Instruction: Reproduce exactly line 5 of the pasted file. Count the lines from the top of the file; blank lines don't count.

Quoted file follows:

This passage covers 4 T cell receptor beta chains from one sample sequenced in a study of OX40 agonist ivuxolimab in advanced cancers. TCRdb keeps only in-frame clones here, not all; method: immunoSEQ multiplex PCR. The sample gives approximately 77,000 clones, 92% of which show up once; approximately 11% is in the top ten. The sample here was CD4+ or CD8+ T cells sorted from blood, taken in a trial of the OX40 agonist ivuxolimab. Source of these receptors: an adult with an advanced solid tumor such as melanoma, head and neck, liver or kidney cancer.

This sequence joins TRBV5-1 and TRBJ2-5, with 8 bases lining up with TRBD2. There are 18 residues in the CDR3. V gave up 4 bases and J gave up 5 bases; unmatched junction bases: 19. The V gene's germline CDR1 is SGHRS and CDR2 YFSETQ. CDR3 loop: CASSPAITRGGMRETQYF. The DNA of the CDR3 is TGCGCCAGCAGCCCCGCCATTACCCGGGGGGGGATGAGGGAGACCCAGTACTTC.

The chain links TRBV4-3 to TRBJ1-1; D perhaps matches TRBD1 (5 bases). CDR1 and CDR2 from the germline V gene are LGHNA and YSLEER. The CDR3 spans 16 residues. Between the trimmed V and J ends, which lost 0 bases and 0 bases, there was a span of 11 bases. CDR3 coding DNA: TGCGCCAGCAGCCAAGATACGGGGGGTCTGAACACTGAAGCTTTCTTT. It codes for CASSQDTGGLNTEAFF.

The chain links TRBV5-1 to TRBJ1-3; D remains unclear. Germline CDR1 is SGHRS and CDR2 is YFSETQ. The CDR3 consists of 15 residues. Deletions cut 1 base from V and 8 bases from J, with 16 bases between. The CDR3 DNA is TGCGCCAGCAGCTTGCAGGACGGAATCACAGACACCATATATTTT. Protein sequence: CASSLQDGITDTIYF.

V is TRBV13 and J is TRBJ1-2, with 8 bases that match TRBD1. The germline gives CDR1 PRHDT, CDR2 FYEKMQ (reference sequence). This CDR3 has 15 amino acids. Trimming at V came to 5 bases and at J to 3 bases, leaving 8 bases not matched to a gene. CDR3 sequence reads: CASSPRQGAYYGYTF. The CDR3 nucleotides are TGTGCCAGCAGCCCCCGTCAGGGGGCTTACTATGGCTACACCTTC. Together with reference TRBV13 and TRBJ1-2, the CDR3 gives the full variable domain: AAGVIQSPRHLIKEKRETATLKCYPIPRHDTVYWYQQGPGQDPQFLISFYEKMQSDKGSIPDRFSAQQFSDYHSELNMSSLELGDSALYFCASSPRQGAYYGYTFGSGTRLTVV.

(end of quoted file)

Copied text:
V is TRBV13 and J is TRBJ1-2, with 8 bases that match TRBD1. The germline gives CDR1 PRHDT, CDR2 FYEKMQ (reference sequence). This CDR3 has 15 amino acids. Trimming at V came to 5 bases and at J to 3 bases, leaving 8 bases not matched to a gene. CDR3 sequence reads: CASSPRQGAYYGYTF. The CDR3 nucleotides are TGTGCCAGCAGCCCCCGTCAGGGGGCTTACTATGGCTACACCTTC. Together with reference TRBV13 and TRBJ1-2, the CDR3 gives the full variable domain: AAGVIQSPRHLIKEKRETATLKCYPIPRHDTVYWYQQGPGQDPQFLISFYEKMQSDKGSIPDRFSAQQFSDYHSELNMSSLELGDSALYFCASSPRQGAYYGYTFGSGTRLTVV.